Given the stereotypes about "typical" NFL fans, it might be surprising that women make up about 45 percent of football fans. But as analysis by Vocativ shows, not all NFL teams are as successful as others in attracting female fans. So why is that? According to the data, it might just have something to do with whether they make sexist assumptions about women or not. Go figure.
Though most people think of football fans as male, two teams in the league actually have a female majority in their fan base according to Vocativ's numbers. The numbers are based on the teams' social media followings, which might not be the most precise way to measure it; overall, only 18 percent of the social media fans were women, a number which is significantly lower then other estimates (like the previously mentioned one pegging it at 45 percent). Still, going off of their Facebook and Twitter followers, it seems the Pittsburgh Steelers and the Green Bay Packers seem to have a fan base that's around 50 to 60 percent women, which is pretty cool. So how did they do it? What are they or aren't they doing that's putting them so far ahead all the other NFL teams in terms of female fans?
Well, the trick seems to be — drum roll, please — treating your female fans like... well, fans, and a valued part of the fan community. The Steelers, for instance, host events like their popular "Women's Training Camp," where women can come to the practice field, drill actual football skills like passing and blocking, and then get autographs signed by players. The team also does things like publicly congratulate the U.S. Women's National Soccer Team on their World Cup win, showing their support for women's teams. Meanwhile, the Packers seem to have an active women's association that does a lot of charity work in conjunction with the team. Neither team has made any major sexist faux pas in recent memory.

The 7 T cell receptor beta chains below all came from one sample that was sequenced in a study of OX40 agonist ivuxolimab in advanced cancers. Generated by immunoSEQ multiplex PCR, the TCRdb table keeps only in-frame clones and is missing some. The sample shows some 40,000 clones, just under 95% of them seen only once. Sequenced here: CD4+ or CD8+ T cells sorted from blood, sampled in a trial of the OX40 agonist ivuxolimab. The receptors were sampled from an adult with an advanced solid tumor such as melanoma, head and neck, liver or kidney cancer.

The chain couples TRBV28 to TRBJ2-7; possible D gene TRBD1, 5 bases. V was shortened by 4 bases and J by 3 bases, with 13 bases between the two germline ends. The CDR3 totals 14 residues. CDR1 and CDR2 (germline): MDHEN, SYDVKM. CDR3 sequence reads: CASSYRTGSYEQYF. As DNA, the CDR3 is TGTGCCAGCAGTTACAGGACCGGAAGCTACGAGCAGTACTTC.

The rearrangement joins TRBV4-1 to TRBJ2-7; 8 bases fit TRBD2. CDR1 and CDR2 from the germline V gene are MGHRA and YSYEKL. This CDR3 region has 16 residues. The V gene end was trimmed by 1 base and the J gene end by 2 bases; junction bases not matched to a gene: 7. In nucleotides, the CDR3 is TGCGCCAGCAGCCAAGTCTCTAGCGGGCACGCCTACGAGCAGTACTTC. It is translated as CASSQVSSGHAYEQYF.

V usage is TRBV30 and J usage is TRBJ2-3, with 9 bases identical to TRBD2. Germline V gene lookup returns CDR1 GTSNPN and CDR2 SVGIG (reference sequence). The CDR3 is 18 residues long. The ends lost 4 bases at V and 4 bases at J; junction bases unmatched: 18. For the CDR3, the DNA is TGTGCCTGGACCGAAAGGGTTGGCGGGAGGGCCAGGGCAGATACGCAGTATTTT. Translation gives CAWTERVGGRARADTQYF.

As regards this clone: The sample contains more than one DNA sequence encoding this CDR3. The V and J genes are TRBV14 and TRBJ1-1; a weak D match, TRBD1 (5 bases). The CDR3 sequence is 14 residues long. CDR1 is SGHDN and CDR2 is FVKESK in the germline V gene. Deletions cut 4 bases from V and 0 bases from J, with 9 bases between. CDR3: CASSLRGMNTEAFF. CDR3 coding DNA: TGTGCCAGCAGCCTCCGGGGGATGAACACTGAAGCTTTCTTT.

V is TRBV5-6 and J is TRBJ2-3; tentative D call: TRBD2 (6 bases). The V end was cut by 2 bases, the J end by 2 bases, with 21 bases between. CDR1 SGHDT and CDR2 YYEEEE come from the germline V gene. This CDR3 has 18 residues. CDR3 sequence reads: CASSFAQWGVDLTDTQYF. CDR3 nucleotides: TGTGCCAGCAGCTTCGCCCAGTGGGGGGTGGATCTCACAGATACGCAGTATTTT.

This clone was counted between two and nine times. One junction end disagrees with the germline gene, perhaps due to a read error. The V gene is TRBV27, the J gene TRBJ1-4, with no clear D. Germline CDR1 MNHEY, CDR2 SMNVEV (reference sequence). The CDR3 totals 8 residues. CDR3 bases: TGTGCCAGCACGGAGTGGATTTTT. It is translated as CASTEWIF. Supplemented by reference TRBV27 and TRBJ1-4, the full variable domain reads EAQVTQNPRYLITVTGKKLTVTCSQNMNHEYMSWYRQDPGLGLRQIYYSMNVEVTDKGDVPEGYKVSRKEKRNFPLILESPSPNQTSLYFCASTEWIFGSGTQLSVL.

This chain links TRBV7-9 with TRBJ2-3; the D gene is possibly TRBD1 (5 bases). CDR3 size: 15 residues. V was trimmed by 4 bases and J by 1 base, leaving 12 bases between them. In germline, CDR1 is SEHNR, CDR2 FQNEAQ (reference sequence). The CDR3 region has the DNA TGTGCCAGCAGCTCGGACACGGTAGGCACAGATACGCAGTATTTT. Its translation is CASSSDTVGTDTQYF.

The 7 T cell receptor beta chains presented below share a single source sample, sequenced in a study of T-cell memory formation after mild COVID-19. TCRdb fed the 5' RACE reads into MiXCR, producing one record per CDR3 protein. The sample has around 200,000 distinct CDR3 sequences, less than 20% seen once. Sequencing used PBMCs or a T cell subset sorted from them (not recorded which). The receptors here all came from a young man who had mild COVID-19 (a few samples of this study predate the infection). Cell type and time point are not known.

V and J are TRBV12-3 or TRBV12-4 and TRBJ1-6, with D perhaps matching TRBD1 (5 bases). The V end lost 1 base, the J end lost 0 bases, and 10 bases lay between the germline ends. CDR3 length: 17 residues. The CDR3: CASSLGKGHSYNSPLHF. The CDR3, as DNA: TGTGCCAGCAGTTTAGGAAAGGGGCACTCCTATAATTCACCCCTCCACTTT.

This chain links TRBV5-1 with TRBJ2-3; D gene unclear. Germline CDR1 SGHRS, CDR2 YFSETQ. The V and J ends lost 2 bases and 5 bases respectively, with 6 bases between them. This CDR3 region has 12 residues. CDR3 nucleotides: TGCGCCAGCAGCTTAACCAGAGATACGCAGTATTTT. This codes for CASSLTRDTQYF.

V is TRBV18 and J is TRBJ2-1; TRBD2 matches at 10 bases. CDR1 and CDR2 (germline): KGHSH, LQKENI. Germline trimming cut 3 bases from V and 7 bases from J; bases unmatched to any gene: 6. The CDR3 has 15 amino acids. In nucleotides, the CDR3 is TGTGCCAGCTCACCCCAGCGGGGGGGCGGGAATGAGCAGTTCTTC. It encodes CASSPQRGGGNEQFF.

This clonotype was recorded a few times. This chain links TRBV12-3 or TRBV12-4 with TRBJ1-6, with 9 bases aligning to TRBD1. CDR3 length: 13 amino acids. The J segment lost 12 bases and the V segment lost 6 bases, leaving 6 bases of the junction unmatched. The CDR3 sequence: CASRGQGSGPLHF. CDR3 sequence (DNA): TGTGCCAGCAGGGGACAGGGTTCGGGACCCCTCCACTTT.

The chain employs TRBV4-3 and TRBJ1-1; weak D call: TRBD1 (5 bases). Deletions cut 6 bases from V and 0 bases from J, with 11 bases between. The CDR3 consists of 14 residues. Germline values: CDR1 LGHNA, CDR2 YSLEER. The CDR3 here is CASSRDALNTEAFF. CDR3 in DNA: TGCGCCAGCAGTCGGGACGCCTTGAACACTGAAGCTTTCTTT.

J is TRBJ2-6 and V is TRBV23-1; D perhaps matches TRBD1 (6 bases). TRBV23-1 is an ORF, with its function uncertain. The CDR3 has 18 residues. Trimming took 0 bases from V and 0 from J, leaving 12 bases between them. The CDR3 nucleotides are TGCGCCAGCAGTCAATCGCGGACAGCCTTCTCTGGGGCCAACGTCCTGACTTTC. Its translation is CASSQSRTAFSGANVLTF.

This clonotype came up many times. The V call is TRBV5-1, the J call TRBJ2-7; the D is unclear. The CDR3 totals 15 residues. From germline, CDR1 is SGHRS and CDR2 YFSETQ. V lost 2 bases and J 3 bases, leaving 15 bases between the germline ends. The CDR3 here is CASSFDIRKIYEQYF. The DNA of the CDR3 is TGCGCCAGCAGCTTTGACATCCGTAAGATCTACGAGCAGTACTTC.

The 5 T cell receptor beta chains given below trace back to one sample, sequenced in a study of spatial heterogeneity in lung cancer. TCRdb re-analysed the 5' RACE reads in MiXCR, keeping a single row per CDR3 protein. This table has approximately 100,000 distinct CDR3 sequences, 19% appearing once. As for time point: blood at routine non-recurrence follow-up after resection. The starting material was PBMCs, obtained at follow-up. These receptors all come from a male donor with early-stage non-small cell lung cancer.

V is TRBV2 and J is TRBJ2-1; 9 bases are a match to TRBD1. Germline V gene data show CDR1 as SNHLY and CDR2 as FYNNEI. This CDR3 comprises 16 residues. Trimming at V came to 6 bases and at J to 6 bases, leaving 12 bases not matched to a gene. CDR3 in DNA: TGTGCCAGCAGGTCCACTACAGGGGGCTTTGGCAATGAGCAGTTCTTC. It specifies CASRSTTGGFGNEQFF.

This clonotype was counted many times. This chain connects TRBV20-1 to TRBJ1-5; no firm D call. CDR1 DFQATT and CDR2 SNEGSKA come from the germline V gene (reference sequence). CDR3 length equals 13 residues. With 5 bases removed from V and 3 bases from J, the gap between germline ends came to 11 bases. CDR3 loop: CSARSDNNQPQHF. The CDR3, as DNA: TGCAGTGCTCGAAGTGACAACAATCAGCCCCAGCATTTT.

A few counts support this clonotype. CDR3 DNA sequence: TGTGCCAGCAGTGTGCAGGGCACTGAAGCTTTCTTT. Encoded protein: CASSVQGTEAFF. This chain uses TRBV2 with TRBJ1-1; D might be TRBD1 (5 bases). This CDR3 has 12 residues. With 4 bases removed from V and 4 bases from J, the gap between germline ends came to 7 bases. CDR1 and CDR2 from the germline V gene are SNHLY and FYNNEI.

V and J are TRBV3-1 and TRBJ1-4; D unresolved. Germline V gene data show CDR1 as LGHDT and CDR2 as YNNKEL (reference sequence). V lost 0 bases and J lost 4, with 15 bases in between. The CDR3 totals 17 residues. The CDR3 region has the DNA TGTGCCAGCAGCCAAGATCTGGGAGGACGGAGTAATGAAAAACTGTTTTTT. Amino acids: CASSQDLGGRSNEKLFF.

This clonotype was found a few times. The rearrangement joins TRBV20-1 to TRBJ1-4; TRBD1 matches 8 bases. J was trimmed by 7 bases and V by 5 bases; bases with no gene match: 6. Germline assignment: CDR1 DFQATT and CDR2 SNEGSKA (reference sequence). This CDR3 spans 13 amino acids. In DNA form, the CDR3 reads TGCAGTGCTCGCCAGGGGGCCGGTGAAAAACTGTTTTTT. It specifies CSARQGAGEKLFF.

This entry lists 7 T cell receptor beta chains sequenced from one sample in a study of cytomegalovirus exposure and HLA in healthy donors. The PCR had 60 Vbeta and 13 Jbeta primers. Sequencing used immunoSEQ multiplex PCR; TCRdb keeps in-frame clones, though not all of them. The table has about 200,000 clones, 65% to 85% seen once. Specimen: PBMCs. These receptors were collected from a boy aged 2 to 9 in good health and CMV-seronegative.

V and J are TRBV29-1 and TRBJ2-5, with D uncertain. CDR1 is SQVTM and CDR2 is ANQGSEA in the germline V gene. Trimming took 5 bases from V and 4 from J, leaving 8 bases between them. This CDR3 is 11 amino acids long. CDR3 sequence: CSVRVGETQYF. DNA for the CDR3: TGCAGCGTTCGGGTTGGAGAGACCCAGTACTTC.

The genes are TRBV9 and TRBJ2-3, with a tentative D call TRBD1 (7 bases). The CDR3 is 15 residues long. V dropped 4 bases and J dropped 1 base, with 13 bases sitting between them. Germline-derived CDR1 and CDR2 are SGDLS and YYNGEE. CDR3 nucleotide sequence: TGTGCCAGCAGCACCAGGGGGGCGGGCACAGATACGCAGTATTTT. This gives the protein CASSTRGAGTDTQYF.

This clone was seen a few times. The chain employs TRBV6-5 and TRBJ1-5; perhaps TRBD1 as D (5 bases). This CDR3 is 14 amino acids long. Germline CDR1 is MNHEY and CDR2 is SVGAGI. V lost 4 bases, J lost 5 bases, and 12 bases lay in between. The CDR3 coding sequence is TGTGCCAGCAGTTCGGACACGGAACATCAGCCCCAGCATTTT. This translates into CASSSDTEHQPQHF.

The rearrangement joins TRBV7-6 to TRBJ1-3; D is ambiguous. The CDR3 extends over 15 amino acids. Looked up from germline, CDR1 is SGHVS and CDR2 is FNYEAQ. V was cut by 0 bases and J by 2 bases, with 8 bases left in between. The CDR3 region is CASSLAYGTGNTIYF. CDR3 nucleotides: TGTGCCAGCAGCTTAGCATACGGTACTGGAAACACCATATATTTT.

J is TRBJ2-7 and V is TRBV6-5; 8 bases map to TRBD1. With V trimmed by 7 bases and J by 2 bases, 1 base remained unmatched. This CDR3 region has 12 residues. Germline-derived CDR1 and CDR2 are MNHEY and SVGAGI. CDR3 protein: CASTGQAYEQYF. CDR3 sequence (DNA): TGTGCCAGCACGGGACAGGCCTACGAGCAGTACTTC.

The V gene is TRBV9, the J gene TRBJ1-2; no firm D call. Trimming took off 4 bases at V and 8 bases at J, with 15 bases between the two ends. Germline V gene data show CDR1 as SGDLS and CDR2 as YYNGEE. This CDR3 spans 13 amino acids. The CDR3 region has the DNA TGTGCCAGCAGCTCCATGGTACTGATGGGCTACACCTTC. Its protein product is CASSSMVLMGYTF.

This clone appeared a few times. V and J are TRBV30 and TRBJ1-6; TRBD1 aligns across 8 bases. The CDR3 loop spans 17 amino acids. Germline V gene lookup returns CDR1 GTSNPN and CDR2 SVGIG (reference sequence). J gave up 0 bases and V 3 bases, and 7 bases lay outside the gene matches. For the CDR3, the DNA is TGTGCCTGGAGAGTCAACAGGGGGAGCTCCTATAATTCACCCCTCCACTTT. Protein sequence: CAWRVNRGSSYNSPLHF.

Now let's contrast that with the two teams with the lowest percentage of female fans according to Vocativ's analysis: The Minnesota Vikings and the New York Jets, both of whom have a fan base that is less than five percent female as indicated by their social media following. The Jets' record is decidedly mixed — they have a women's organization, and they've made gestures like congratulating the U.S. Women's National Soccer Team; however, they also are being sued by their cheerleaders over unfair wages, and there was a nasty incident in 2010 where sports journalist Ines Sainz alleged that she was sexually harassed in the locker room. Jets owner Woody Johnson apologized personally to Sainz for the incident.
Minnesota, meanwhile, simply doesn't seem to have made much of an effort to reach out to female fans.
Other teams whose fans are fewer than 10 percent female, at least on social media, include the Tampa Bay Buccaneers, the St. Louis Rams, and the Miami Dolphins. It's probably not coincidental that all three teams have behaved questionably with regards to women: The Bucanneers recently launched a sexist, patronizing initiative to attract female fans by teaching them the basics of the game, the Rams made a similar misstep on a smaller scale last year, and the Dolphins have been found to be pretty awful all around.
Basically, it seems like the way in which an NFL franchise treats their female fans, or how they treat women in general, has an impact on how many women want to root for the team. Color me surprised.
So, NFL teams, take some free advice from an actual female sports fan: If you want more women to like you (and you should want women to like you), don't approach us like we are an alien species, or like we're dumb, or as though we're nothing but a collection of stereotypes. Treat us like we are football fans, or potential football fans, who are also women. It's not actually all that hard once you try.